I should state that KJOK might have a point if I had been using individual counting stats (triples, doubles, earned runs, etc.), but my analysis is based on the sum total of each player's worth compared to best major league pitcher.
   148. Chris Cobb Posted: November 05, 2004 at 03:59 AM (#954348)
It should be trivial to prove or disprove the claim that pool size doesn't matter with reference to actual examples. Calculate the index of perfection for a group of players, say 2 lf, rf, and cf comparing them only to their position, then calculate their index of perfection comparing them to all outfielders. Compare the results. It seems a bit silly to have a theoretical argument on this particular point. If I weren't crazy busy at present, I'd do it myself.

That said, I suspect that, if such a study were done, it would show that position players in larger pools have lower indices of perfection than they do in single-position pools, but even grouped in 3-to-5 position pools, they still have higher indices, by and large, than pitchers do. The question is: how much higher?
   149. John (You Can Call Me Grandma) Murphy Posted: November 05, 2004 at 04:27 AM (#954371)
It should be trivial to prove or disprove the claim that pool size doesn't matter with reference to actual examples. Calculate the index of perfection for a group of players, say 2 lf, rf, and cf comparing them only to their position, then calculate their index of perfection comparing them to all outfielders. Compare the results. It seems a bit silly to have a theoretical argument on this particular point. If I weren't crazy busy at present, I'd do it myself.

Chris, I have no doubt that you're right about this and wasn't arguing against it in that instance, but it doesn't really address my initial point.

That said, I suspect that, if such a study were done, it would show that position players in larger pools have lower indices of perfection than they do in single-position pools, but even grouped in 3-to-5 position pools, they still have higher indices, by and large, than pitchers do. The question is: how much higher?

That's my question, too. But whatever the reason, I think it's underrating pitchers for this project. That's why I brought it up here so that everyome was aware of it.
   150. KJOK Posted: November 05, 2004 at 05:28 AM (#954462)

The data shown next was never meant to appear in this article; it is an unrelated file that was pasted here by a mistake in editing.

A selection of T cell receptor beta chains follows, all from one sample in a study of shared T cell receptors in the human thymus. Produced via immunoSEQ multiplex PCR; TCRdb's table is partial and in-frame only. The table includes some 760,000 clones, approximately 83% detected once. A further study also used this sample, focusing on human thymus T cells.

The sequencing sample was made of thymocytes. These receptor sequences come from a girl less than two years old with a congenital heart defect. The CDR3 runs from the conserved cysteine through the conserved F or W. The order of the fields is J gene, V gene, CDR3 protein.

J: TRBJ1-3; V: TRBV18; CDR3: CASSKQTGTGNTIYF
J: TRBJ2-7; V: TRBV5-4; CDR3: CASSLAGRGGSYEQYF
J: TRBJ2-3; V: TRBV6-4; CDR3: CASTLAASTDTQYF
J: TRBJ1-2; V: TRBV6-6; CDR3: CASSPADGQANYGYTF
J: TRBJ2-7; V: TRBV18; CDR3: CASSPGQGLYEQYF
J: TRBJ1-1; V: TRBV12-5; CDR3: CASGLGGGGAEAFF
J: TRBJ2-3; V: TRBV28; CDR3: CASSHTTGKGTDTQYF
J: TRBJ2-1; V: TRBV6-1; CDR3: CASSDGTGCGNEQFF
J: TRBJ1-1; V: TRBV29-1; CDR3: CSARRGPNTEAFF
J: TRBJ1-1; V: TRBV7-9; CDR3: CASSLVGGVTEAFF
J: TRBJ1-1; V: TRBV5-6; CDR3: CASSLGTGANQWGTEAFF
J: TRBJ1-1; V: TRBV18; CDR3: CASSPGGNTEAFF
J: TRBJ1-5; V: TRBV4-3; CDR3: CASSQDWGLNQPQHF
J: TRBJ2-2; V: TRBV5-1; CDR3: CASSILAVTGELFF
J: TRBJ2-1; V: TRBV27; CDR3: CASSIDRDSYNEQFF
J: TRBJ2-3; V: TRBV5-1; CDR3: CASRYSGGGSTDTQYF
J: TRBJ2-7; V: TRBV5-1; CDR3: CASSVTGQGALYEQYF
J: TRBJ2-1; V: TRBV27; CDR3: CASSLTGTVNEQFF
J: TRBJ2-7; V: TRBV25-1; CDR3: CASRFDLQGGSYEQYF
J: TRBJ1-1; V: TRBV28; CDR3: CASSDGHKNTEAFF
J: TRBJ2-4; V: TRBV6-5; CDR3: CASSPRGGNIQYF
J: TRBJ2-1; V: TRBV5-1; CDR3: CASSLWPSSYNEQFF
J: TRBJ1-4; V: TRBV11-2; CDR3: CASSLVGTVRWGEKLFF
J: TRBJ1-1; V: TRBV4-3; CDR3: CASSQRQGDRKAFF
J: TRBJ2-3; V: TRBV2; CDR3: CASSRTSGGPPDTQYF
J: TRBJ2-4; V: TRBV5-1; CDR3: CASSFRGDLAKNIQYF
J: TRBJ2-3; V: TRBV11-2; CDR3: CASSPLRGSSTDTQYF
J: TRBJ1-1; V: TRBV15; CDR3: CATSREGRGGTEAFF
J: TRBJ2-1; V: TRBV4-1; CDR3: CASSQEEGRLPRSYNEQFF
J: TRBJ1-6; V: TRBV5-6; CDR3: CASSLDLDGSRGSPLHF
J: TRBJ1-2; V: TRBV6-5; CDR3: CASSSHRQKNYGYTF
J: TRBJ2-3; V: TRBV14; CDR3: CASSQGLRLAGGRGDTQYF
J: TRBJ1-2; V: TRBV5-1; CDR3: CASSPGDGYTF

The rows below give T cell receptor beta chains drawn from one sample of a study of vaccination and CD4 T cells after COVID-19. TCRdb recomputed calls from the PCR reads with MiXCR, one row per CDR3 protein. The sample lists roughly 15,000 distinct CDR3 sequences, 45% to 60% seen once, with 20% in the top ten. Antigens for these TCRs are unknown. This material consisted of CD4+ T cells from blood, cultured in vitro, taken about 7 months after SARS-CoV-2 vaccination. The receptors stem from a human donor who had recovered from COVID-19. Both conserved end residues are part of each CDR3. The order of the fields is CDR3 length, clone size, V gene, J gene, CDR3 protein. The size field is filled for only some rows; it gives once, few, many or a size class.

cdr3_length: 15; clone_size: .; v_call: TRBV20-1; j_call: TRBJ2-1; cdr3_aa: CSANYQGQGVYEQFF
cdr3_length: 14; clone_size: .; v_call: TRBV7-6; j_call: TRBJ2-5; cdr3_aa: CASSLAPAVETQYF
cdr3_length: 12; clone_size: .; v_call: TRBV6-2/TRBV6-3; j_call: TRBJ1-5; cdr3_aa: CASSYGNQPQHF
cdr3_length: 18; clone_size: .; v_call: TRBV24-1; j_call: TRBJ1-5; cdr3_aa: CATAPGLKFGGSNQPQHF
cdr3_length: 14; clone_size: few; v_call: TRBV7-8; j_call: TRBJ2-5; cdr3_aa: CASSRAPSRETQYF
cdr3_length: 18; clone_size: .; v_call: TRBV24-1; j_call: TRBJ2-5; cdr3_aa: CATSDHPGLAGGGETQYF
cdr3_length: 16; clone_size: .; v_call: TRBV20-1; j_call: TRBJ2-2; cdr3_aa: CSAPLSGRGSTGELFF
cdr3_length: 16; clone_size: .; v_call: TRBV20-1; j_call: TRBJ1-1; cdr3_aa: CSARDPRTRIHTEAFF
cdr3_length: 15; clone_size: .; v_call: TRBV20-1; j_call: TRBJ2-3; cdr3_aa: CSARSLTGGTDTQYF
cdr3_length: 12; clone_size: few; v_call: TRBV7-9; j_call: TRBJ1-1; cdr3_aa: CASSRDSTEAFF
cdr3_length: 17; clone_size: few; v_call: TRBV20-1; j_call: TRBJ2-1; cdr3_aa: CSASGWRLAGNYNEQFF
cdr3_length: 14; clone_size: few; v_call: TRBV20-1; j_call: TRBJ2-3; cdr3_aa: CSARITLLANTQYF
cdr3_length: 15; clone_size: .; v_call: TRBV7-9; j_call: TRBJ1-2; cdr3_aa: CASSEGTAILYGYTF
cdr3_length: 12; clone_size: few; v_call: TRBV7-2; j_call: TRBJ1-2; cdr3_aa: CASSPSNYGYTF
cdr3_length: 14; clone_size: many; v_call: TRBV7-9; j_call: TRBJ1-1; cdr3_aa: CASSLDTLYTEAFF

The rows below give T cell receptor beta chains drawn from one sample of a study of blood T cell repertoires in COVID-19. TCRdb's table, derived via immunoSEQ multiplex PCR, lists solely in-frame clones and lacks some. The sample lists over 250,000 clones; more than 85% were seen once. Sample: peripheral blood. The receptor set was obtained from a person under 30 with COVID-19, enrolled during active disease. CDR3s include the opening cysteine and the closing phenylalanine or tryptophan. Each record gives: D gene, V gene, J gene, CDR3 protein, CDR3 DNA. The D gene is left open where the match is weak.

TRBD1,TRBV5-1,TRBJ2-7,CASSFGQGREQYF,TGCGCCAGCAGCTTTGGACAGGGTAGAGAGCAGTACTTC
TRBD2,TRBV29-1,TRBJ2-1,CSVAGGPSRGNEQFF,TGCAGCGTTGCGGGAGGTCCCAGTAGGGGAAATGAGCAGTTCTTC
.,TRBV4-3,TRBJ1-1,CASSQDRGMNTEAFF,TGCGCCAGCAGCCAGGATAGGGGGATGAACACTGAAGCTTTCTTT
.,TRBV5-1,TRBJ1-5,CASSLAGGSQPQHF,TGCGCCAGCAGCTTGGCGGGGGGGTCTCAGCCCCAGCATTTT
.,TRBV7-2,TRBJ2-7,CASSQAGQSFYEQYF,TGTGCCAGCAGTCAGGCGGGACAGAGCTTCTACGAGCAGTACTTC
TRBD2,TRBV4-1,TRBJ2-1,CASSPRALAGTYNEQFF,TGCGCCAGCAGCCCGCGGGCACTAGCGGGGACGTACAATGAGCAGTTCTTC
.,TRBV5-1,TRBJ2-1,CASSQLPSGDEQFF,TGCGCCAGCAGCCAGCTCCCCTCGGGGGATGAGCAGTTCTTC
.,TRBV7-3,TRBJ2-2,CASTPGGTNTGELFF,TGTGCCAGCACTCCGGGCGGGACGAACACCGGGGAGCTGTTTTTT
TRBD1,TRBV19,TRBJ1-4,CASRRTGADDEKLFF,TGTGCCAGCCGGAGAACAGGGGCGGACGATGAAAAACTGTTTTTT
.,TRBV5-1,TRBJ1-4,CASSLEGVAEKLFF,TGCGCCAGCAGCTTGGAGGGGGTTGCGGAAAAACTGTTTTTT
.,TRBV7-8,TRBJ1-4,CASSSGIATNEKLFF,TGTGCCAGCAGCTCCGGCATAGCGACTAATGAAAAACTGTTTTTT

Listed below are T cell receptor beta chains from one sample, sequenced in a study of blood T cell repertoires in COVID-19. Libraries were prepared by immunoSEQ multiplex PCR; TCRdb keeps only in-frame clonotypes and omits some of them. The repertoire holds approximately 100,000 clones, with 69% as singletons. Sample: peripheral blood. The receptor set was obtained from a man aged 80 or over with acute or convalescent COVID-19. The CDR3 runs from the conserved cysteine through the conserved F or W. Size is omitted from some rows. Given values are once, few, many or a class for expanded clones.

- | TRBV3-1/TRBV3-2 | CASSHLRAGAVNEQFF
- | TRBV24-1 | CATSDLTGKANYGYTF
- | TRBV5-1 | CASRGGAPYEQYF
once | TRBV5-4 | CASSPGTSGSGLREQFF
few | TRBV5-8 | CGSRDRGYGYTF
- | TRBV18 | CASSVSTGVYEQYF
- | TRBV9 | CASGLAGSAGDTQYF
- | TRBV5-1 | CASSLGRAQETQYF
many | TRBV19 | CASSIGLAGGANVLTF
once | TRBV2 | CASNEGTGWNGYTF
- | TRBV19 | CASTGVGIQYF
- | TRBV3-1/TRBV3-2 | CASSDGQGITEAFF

I think what KJOK is saying is that even though the players are of equal quality, there is random variation in their performance. With a sample of about 40 starting pitchers in the league every season, at least one pitcher every year is going to be about 2 standard deviations above average almost every year. Because the position player sample size is 1/5 of that, those fluke seasons happen only every 5 years or so. IOW, the position players score will be much closer to 100 most seasons, simply because fluke seasons happen less often realtime even though they occur at the same rate wrt the base population. Now why couldn't I have said that! That IS the point I was trying so feebly to make.
   151. John (You Can Call Me Grandma) Murphy Posted: November 05, 2004 at 05:43 AM (#954486)
Now why couldn't I have said that! That IS the point I was trying so feebly to make.

I've been in the same position myself on occasion. :-D
   152. Chris Cobb Posted: November 05, 2004 at 04:23 PM (#955002)
That's my question, too. But whatever the reason, I think it's underrating pitchers for this project. That's why I brought it up here so that everyome was aware of it.

Given that 5 of the top 7 players on my ballot this year are pitchers, I certainly agree that they are in danger of being underrated, and I think you are pointing towards one reason.

How do you take account of this difference in making your rankings?
   153. John (You Can Call Me Grandma) Murphy Posted: November 05, 2004 at 04:47 PM (#955023)
How do you take account of this difference in making your rankings?

The very unscientific thing to do of doubling my results from my analysis. :-) This brings the Johnsons, Youngs and Mathewsons in line with the rest of the top position players on my list and brings the rest of the pitchers up considerably. My unadjusted system was very unfriendly to pitchers, so some type of adjustment was needed.

I'm also averaging about four pitchers on my ballot since I have made the change (I have five for '38), so that feels right to me.

If I have time, I would like to make the adjustment on a more sound basis, but for now, it works for me.
   154. Paul Wendt Posted: November 05, 2004 at 06:13 PM (#955141)
1.
John Murphy #149, regarding the 80%/60% effect, whereby the best career pitchers uniquely achieve only about 60% of best, season by season.

I think it's underrating pitchers for this project. That's why I brought it up here so that everyone was aware of it.

OK. I doubt that many people here are using "percentage of perfection" (%Perf) or any sibling implicitly, not to mention explicitly. On the other hand, I concede that a few such voters might distort the results. (Suppose 80% of the voters follow a strict quota such as one pitcher in the top 3 and two in the top 6 on every ballot, and 20% implicitly use a %Perf sibling that is biased against pitchers. Then no marginal pitchers will ever be elected.)